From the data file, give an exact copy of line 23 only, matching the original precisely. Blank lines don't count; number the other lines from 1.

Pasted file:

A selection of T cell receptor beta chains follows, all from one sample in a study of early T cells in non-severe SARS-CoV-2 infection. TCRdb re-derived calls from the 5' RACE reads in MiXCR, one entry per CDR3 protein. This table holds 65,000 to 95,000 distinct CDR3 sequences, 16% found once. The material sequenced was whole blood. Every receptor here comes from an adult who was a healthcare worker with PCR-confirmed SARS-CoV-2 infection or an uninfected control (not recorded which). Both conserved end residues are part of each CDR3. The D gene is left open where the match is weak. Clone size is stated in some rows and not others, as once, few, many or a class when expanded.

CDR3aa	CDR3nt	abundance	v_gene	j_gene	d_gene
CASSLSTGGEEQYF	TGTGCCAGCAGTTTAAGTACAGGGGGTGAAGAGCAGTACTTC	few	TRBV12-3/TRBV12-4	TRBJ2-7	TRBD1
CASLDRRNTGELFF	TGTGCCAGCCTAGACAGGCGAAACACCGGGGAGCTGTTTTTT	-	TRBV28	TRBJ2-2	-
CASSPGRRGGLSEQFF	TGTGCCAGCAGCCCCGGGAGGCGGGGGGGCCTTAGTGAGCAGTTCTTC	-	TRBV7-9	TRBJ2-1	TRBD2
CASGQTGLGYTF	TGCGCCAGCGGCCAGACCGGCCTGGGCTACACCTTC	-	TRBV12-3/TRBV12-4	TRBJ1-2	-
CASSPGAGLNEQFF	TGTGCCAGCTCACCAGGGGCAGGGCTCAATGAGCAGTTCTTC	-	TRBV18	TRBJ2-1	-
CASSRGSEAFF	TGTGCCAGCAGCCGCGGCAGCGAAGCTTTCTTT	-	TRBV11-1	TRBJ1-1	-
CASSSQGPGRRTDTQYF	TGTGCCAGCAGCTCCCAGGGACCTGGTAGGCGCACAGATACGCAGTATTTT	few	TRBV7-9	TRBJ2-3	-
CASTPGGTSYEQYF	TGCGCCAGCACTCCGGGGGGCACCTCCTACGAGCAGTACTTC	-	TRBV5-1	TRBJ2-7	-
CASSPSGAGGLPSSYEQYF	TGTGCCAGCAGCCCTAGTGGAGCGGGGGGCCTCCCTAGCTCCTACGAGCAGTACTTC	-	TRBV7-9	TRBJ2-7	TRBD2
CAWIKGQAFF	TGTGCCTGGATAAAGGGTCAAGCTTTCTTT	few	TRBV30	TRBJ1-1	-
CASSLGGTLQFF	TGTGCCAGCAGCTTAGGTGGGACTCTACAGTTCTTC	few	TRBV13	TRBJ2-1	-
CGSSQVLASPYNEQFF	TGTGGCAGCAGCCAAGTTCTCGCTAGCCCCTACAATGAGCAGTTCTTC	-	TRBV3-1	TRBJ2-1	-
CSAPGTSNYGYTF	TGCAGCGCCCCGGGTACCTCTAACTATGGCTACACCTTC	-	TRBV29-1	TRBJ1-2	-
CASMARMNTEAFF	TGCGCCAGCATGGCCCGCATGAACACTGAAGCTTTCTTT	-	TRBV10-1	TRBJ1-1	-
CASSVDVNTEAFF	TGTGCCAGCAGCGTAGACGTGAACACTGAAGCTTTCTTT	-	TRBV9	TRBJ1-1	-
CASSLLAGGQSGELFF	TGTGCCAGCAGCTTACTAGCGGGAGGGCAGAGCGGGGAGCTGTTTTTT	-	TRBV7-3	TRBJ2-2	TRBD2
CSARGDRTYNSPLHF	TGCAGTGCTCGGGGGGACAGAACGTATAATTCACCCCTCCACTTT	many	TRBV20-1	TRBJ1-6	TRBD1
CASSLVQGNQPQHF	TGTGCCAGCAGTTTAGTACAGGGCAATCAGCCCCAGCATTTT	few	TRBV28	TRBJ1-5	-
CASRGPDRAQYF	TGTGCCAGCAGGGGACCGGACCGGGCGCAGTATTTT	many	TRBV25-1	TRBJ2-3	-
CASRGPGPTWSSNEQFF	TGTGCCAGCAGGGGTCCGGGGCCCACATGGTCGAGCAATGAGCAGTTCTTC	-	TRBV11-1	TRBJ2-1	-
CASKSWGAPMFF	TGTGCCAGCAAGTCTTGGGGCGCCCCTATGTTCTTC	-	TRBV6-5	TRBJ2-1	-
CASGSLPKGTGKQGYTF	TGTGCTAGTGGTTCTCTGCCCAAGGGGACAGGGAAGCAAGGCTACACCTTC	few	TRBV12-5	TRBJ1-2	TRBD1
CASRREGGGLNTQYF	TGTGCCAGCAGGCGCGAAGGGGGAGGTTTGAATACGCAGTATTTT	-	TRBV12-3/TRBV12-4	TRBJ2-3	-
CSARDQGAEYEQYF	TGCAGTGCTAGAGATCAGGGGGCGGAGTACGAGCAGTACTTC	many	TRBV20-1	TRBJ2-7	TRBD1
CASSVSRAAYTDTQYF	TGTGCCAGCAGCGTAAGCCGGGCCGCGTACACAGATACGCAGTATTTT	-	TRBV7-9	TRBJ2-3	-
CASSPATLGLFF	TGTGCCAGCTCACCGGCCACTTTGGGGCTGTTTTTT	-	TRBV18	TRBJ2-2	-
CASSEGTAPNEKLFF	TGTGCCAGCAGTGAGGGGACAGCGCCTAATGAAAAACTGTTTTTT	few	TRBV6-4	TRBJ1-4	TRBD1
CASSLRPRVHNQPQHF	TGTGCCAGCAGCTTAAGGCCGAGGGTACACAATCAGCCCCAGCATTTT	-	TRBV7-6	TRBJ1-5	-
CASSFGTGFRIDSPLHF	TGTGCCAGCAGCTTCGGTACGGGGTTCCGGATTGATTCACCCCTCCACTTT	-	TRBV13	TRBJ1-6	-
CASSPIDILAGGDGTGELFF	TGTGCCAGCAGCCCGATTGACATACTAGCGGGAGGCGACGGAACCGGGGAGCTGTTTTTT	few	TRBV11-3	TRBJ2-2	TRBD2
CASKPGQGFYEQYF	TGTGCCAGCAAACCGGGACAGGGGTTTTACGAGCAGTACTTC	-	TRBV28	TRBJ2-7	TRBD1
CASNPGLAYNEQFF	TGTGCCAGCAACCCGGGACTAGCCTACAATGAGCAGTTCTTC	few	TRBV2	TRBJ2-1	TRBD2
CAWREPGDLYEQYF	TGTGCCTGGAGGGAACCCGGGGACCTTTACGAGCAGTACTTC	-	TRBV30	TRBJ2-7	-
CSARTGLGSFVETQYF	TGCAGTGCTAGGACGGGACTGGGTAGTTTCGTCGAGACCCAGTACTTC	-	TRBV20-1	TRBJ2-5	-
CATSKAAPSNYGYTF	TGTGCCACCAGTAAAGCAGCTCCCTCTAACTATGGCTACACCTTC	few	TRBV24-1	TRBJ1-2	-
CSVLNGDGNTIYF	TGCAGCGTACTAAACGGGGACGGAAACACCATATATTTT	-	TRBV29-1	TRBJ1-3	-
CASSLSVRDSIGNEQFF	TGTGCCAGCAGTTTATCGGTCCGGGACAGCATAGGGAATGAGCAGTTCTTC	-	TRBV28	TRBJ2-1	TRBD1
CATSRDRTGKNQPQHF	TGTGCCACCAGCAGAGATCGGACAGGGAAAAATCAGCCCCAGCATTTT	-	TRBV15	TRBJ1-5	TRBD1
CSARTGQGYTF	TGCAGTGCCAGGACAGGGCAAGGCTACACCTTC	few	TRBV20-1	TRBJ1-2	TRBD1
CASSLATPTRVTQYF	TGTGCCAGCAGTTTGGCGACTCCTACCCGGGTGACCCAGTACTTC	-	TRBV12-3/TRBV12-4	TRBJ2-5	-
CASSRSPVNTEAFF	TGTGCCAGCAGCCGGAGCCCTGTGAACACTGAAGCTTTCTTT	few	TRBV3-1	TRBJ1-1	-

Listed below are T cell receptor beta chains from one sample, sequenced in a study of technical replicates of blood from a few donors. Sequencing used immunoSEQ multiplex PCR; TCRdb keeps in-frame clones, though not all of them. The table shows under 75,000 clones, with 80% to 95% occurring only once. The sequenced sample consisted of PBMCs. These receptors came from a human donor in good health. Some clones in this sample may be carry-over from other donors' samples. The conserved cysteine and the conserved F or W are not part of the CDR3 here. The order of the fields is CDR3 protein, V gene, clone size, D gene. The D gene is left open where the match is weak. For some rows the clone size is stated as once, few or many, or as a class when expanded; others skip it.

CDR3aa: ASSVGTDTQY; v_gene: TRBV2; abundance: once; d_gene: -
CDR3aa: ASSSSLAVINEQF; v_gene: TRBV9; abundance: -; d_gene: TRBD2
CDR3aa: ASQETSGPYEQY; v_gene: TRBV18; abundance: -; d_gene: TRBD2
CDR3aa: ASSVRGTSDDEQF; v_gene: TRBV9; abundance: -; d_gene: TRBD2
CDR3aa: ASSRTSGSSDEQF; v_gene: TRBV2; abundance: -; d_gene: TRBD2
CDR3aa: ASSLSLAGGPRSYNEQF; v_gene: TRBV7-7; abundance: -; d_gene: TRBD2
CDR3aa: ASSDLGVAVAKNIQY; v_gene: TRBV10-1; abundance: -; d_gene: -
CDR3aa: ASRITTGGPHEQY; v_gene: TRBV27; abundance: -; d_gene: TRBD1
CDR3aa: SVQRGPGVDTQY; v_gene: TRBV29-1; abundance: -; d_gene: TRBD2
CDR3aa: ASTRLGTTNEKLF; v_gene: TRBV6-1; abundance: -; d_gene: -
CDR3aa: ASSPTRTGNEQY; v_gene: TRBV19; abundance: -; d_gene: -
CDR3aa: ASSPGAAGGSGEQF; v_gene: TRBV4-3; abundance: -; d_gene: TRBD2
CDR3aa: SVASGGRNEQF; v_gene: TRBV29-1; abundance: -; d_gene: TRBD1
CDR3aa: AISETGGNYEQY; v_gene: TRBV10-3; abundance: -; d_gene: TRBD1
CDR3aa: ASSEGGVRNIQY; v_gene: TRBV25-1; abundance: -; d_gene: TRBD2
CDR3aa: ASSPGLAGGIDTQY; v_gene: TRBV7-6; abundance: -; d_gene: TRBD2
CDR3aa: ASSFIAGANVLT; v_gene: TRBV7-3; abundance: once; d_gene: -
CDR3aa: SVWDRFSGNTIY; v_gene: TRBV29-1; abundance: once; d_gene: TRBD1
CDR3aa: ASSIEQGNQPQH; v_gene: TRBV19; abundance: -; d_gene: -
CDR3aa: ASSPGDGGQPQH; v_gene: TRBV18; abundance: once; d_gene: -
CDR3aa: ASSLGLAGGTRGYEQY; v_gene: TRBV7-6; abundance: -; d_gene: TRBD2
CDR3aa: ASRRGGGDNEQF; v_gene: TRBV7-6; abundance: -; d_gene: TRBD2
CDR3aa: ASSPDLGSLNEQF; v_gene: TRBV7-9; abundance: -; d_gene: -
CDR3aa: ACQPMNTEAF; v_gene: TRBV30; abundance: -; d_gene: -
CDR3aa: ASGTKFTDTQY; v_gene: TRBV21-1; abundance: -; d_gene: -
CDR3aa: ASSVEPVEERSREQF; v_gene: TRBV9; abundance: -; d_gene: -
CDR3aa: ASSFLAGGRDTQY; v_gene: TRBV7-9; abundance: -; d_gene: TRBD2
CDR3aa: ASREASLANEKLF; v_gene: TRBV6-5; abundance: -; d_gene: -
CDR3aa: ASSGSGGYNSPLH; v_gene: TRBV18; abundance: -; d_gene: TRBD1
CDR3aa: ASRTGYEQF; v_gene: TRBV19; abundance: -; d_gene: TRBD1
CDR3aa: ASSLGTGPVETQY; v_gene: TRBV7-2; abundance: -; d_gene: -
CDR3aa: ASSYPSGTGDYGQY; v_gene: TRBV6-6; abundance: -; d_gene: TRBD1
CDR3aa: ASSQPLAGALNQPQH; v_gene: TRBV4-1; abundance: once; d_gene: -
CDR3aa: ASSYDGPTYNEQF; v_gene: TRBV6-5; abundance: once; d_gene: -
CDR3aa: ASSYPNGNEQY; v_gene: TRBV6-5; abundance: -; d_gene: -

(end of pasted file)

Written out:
CASKSWGAPMFF	TGTGCCAGCAAGTCTTGGGGCGCCCCTATGTTCTTC	-	TRBV6-5	TRBJ2-1	-